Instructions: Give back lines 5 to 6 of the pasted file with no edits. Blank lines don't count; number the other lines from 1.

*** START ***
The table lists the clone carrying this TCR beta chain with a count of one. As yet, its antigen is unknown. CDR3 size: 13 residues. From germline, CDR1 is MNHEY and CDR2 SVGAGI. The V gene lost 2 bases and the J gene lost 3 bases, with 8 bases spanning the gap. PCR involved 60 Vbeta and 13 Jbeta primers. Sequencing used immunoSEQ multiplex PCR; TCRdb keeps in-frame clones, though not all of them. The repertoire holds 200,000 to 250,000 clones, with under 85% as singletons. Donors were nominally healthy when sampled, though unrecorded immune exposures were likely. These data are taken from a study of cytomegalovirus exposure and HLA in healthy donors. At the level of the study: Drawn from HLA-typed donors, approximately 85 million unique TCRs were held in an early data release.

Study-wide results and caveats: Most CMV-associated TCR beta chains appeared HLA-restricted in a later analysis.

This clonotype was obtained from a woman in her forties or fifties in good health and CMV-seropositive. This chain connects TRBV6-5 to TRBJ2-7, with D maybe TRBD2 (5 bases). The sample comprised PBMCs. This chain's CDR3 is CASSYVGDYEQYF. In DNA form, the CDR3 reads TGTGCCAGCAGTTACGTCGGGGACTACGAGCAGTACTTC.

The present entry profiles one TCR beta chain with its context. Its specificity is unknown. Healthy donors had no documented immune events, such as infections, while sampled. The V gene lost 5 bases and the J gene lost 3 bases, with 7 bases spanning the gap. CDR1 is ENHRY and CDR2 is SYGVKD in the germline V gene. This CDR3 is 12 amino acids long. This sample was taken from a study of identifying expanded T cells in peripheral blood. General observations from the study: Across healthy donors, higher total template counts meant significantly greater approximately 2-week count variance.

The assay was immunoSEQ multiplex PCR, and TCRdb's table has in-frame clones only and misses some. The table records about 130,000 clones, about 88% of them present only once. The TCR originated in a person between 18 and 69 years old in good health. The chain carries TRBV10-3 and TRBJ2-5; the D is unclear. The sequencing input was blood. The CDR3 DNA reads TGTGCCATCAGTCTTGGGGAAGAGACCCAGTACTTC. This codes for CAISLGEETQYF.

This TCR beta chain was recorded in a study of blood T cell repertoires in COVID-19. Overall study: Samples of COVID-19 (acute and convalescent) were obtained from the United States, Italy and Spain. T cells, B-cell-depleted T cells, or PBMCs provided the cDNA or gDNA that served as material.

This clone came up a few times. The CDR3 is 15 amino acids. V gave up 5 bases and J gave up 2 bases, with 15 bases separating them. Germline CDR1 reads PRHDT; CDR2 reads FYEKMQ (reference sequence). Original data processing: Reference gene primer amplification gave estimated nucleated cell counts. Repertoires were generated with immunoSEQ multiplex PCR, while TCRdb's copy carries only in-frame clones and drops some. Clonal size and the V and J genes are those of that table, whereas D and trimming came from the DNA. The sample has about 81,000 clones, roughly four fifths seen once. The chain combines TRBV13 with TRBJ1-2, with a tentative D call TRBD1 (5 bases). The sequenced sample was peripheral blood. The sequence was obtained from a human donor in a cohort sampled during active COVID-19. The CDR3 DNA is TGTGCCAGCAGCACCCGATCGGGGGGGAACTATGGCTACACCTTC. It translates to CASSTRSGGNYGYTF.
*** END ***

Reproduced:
The assay was immunoSEQ multiplex PCR, and TCRdb's table has in-frame clones only and misses some. The table records about 130,000 clones, about 88% of them present only once. The TCR originated in a person between 18 and 69 years old in good health. The chain carries TRBV10-3 and TRBJ2-5; the D is unclear. The sequencing input was blood. The CDR3 DNA reads TGTGCCATCAGTCTTGGGGAAGAGACCCAGTACTTC. This codes for CAISLGEETQYF.

This TCR beta chain was recorded in a study of blood T cell repertoires in COVID-19. Overall study: Samples of COVID-19 (acute and convalescent) were obtained from the United States, Italy and Spain. T cells, B-cell-depleted T cells, or PBMCs provided the cDNA or gDNA that served as material.